The extraordinary effect of this glaze is achieved by applying an opaque stippled turquoise glaze coloured with copper and made opaque by mixing in arsenic as an opacifier. Rose Kerr, Chinese Ceramics, Porcelain of the Qing Dynasty 1644-1911, Victoria and Albert Museum, 1986, p. 88, explains that "while visual examination reveals there to be two distinctive types of robin's-egg glaze, one streaked with copper-red and the other stippled with blotches of turquoise and dark blue, further analysis is needed to clarify the chemistry of these glazes". This first catagory of glaze, catalogued as peacock-feather, is the much rarer of the two.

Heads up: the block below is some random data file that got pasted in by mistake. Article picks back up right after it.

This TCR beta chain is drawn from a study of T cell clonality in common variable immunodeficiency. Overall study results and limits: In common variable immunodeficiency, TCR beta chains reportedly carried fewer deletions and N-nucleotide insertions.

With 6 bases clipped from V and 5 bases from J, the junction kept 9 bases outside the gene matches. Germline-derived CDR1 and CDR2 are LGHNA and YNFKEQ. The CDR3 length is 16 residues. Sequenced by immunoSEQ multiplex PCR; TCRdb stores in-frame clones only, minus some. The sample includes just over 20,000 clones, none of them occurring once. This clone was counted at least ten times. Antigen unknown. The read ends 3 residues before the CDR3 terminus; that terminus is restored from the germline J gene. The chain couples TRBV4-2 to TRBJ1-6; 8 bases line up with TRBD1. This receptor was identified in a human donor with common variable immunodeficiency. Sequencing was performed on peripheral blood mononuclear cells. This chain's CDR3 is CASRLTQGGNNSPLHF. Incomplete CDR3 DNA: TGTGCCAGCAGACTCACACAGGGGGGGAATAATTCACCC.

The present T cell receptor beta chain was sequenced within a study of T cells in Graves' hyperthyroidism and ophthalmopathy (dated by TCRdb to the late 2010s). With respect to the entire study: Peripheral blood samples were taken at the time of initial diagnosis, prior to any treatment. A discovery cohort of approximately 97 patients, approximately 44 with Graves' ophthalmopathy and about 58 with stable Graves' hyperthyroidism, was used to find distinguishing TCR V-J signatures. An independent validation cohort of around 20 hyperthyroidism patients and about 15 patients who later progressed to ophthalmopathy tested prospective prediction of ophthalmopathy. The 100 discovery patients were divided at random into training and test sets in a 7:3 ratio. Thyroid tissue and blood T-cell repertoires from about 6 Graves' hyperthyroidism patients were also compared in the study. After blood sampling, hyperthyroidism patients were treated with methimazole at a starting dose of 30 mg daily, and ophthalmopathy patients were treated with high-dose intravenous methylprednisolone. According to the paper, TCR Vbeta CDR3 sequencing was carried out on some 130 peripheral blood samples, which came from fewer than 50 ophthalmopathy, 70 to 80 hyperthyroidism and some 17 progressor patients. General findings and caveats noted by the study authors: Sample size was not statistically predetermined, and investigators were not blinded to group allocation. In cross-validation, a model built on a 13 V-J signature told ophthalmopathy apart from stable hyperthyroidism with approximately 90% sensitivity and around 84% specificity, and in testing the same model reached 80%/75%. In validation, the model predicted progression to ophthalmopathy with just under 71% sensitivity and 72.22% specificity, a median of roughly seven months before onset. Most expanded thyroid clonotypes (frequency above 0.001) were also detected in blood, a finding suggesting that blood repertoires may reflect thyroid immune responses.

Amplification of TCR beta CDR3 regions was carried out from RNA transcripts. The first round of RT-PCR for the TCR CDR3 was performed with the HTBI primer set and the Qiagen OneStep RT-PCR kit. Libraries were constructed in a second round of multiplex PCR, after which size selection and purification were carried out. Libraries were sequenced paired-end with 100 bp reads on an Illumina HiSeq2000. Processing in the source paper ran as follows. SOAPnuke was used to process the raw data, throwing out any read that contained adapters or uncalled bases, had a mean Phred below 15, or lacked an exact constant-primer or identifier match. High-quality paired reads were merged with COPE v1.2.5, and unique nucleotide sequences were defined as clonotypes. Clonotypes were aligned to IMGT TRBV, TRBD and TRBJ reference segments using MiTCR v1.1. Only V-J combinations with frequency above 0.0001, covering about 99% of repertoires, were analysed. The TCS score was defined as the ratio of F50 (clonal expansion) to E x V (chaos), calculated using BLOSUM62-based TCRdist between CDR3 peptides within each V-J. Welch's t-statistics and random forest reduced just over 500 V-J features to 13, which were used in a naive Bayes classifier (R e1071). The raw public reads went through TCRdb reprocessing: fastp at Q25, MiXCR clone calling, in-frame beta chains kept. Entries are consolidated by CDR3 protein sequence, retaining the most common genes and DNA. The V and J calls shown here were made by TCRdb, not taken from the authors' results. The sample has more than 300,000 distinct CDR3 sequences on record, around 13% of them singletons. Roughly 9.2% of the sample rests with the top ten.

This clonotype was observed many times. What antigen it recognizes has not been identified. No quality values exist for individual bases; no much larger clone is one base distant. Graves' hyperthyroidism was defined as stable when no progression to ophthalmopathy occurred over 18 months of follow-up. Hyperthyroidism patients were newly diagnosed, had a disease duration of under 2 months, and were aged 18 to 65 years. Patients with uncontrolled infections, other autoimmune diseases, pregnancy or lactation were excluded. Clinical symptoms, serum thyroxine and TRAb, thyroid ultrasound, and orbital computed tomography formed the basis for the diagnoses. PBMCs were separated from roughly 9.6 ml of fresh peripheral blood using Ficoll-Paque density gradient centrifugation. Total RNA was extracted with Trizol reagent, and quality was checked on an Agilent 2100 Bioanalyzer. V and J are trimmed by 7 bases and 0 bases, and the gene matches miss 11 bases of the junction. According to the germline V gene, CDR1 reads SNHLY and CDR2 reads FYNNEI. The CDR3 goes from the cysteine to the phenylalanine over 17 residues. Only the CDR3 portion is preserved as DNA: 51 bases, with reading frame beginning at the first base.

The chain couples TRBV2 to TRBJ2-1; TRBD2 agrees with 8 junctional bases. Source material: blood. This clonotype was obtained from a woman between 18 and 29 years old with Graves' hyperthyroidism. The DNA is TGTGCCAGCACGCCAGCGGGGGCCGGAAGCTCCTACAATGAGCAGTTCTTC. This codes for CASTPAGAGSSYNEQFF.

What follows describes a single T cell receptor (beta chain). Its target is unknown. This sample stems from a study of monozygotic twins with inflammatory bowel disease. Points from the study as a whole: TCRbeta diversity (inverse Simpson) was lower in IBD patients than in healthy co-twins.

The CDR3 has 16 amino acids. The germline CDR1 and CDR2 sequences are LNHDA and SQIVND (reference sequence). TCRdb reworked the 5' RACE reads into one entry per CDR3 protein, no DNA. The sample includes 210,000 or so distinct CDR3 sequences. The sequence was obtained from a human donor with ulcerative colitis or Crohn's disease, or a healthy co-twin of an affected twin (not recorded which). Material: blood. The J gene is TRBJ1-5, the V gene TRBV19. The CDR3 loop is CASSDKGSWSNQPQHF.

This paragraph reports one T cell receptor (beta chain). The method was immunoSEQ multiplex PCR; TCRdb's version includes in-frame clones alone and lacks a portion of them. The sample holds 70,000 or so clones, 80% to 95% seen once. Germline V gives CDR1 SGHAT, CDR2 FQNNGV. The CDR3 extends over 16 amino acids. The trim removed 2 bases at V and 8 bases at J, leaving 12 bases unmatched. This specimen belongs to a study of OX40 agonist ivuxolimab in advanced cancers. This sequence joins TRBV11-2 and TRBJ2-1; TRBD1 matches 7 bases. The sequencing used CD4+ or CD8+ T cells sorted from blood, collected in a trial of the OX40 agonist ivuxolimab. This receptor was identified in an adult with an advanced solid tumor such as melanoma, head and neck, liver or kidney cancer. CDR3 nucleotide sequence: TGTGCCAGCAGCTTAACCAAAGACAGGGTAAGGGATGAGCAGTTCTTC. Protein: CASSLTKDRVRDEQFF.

Compare with several other peacock-glazed vessels in important collections, such as the Yongzheng-marked zun from the J.M. Hu and C.P. Lin collections, illustrated by R. E. Scott, Elegant Form and Harmonious Decoration, Percival David Foundation of Chinese Art, and Sun Tree Publishing Ltd., Singapore and London, 1992, pl. 151; a Qianlong jar of 'fish basket' form is illustrated in Kangxi Yongzheng Qianlong, Qing Porcelain from the Palace Museum Collection, Forbidden City Publishing House, Hong Kong, 1989, p. 457, no. 139; and a moonflask with this glaze is illustrated in An Exhibition of Important Chinese Ceramics from the Robert Chang Collection, Christie's London, 1993, no. 48.
Compare also to the Yongzheng-marked censer from the Edward T. Chow Collection, sold at Sotheby's Hong Kong, 19 May 1981, lot 502.